Savannah has five art museums, displaying a variety of works by local, national and international artists.
The Telfair Academy and the Jepson Center are both operated by Telfair Museums; a single admission charge allows entry to both (plus Telfair Museums’ other property, the Owens-Thomas House). The Telfair Academy houses the Museums’ collection of traditional art, whereas the Jepson Center displays contemporary works.
The SCAD Museum of Art, operated by the Savannah College of Art and Design, also focuses largely on modern and contemporary works.
Two museums focus on works by African and African-American artists: the Beach Institute, whose collection is centered around the works of local folk artist Ulysses Davis; and the recently opened (and free to visit) Savannah African Art Museum, which displays a large collection of art from the African continent.
Savannah is one of the southeast’s biggest centers for emerging and established artists, reflected in its many dozens of galleries. Most of the city’s art galleries are located within the downtown Historic District (particularly the areas around City Market and Bull Street), with a few more south of Forsyth Park and in the Starland District.
Art walks – semi-structured group visits to a number of galleries and other art- (or food-) related establishments over a single evening – can be a fun way to see the city whilst viewing its art, and also provide an opportunity to meet artists and see them at work. Savannah has two art walks, the occasional Art March Parade & Festival hosted by rotating neighborhoods and the monthly Second Saturday Art Walk, downtown.
222 Bull Street
Just barely missing out on the title of the oldest continuously-operating theater in the United States, the Savannah Theatre (the original building unfortunately destroyed by fire) remains a popular space for plays and musicals in the heart of Savannah’s downtown. A small museum explores the history of this keystone of the city’s entertainment district.
32 Abercorn Street
When Arthur Lucas built this historic movie theater, in 1921, it was one of the most splendid entertainment venues in Savannah, constructed to provide for the growing popularity of the new “moving pictures.” Recently redeveloped and reopened, it now shows films, concerts and other performances. Tours of the theater itself and its history are also available.
216 East Broughton Street
A block south of the Lucas Theatre for the Arts is the Trustees Theater. Another historic Savannah theater, this one was built in 1946, at which time it boasted one of the largest movie screens in the South. SCAD bought the theater in the late 20th century, undertaking major renovations and reopening the premises in 1998. Today, the Trustees Theater is a venue for classic cinema screenings, music and other performances.
301 West Oglethorpe Avenue
One of Savannah’s biggest event spaces is the comparatively modern Civic Center, located to the west of the Historic District. The Civic Center hosts many of the city’s larger events, from major concerts and conventions to exhibitions, theater, ballet, comedy shows and music.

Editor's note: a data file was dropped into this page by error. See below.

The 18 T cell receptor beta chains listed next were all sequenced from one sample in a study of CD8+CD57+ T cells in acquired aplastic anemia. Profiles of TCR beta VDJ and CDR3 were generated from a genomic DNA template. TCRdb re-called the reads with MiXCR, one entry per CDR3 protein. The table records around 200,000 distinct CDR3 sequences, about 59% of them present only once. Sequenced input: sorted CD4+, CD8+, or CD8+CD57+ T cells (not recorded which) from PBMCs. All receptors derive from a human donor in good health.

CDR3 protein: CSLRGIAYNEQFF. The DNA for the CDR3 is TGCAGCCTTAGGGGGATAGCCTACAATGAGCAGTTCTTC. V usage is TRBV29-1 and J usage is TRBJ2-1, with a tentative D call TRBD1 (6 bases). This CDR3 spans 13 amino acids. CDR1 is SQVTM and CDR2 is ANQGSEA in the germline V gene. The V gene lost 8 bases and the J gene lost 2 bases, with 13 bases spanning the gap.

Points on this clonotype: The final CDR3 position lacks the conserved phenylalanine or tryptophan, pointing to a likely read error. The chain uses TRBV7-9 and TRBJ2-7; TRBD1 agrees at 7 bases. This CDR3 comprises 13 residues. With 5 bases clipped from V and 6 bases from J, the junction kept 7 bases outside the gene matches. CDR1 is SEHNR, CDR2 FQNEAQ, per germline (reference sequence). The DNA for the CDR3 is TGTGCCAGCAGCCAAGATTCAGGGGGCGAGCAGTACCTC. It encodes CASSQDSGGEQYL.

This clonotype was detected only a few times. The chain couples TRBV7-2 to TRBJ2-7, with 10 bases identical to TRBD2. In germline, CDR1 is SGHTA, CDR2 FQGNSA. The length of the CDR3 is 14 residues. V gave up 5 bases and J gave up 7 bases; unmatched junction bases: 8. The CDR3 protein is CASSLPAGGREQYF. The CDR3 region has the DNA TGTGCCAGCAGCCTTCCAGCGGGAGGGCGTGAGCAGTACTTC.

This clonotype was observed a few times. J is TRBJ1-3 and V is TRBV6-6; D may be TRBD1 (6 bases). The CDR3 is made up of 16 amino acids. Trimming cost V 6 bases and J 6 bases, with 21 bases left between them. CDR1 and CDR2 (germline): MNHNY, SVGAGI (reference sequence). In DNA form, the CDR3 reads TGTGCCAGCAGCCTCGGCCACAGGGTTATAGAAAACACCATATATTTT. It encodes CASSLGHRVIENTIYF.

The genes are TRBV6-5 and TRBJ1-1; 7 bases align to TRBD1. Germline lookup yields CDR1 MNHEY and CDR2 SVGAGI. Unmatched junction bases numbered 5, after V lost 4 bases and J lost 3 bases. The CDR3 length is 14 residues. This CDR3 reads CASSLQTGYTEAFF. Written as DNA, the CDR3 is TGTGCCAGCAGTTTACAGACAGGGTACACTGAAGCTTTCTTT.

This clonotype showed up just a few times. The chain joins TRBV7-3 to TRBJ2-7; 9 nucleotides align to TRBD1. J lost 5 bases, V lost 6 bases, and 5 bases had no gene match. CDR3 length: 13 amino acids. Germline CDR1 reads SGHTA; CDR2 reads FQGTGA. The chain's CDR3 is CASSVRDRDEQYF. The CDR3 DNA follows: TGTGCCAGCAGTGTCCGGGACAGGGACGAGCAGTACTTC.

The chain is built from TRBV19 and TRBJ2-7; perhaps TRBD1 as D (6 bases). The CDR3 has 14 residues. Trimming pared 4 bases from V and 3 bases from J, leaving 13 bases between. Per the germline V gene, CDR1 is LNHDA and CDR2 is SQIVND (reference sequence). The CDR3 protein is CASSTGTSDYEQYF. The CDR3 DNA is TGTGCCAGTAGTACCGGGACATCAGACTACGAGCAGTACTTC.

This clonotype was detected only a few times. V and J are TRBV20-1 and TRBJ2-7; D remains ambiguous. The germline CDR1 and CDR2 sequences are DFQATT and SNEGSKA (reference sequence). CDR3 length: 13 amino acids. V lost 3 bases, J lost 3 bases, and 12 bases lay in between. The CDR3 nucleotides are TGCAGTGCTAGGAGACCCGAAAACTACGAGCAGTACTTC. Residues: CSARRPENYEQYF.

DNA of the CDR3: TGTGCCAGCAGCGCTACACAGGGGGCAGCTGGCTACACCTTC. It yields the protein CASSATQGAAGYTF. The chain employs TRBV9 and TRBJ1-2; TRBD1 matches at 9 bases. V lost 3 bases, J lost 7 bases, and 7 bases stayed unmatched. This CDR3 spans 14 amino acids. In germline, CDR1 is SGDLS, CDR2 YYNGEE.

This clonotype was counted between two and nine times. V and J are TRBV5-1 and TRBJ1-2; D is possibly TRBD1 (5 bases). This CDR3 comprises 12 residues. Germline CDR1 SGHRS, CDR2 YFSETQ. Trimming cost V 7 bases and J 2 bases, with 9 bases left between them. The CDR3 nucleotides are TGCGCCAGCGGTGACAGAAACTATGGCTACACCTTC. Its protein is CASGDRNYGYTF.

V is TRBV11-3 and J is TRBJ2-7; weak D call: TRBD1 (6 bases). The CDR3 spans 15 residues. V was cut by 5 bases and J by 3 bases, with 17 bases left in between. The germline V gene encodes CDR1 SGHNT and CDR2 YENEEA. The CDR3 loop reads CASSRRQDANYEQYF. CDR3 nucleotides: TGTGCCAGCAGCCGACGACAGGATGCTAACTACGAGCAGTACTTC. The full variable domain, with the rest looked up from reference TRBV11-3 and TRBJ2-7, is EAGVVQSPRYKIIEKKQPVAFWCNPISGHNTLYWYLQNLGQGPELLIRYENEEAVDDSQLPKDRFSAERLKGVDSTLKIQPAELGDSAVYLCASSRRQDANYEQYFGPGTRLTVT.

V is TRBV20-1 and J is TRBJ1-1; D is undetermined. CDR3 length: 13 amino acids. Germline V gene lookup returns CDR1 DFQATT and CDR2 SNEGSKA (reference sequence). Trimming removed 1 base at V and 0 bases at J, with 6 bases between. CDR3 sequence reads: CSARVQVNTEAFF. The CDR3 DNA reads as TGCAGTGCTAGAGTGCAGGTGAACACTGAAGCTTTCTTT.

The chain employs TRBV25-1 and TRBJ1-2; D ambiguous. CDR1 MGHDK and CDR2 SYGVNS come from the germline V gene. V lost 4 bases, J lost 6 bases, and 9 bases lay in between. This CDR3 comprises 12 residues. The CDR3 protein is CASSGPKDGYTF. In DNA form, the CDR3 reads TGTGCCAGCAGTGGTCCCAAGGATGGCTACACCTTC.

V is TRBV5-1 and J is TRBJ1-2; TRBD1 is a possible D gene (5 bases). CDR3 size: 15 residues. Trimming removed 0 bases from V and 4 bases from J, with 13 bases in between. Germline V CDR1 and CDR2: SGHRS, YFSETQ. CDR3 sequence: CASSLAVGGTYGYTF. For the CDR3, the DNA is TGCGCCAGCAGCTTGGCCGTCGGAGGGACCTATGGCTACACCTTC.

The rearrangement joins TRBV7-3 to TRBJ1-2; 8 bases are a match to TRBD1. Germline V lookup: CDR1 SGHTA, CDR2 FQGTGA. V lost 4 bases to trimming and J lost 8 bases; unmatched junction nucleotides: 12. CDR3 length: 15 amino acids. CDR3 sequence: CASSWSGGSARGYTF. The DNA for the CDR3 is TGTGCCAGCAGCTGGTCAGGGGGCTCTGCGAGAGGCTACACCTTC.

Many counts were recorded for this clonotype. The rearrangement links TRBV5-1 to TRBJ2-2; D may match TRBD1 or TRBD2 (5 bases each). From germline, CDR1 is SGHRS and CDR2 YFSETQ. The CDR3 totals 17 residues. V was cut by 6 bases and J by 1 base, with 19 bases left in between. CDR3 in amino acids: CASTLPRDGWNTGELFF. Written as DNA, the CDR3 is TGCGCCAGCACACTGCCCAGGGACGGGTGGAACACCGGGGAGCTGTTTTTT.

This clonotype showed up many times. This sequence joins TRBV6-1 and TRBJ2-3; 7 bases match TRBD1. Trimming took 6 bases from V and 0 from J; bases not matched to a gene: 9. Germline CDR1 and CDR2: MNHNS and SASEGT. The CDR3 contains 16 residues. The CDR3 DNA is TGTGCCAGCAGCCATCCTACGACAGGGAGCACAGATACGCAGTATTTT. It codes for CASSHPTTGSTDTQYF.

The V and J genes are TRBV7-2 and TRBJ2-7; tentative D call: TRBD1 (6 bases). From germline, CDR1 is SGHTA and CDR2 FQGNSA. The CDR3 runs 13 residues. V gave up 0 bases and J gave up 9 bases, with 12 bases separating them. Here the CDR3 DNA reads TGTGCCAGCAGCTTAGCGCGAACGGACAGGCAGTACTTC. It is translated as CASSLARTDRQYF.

980 Industry Drive
The Savannah Reportory Theatre is a professional theater company that puts on several plays each year, performed in the PLAYShop, a former industrial building west of the Historic District.
3219 College Street
The Collective Face Theatre Ensemble performs several classic or contemporary plays per year at the Kennedy Theatre at Savannah State University.
1200 West Bay Street
Mid-size, mixed-genre concert venue west of the Historic District.
Savannah’s major event calendar begins with the tourist season, in March, with two large music festivals. The Savannah Stopover, held in early to mid March, features dozens of bands and artists, playing concerts across several Historic District locations. After St Patrick’s Day is the Savannah Music Festival, Georgia’s largest music festival, scheduled for late March or early April. Over 100 artists perform during the more than two-weeks-long festival, in locations across the city.
Savannah’s hot, humid summers account for a lull in major arts events for the city during these months, but fall brings another wave of festivals. The Savannah Jazz Festival, usually held in late September, is a week of jazz music, with daytime and evening concerts held across the city, some in outdoor locations such as Forsyth Park.
Savannah’s biggest cinematic festival is the week-long Savannah Film Festival, organized by the Savannah College of Art and Design and held in late October or early November each year.
Savannah’s annual Black Heritage Festival is in February, with history, performance and other arts events held across the city to coincide with Black History Month. Also in February is the Savannah Book Festival, with author talks, book signings and other literary events held in several Historic District locations.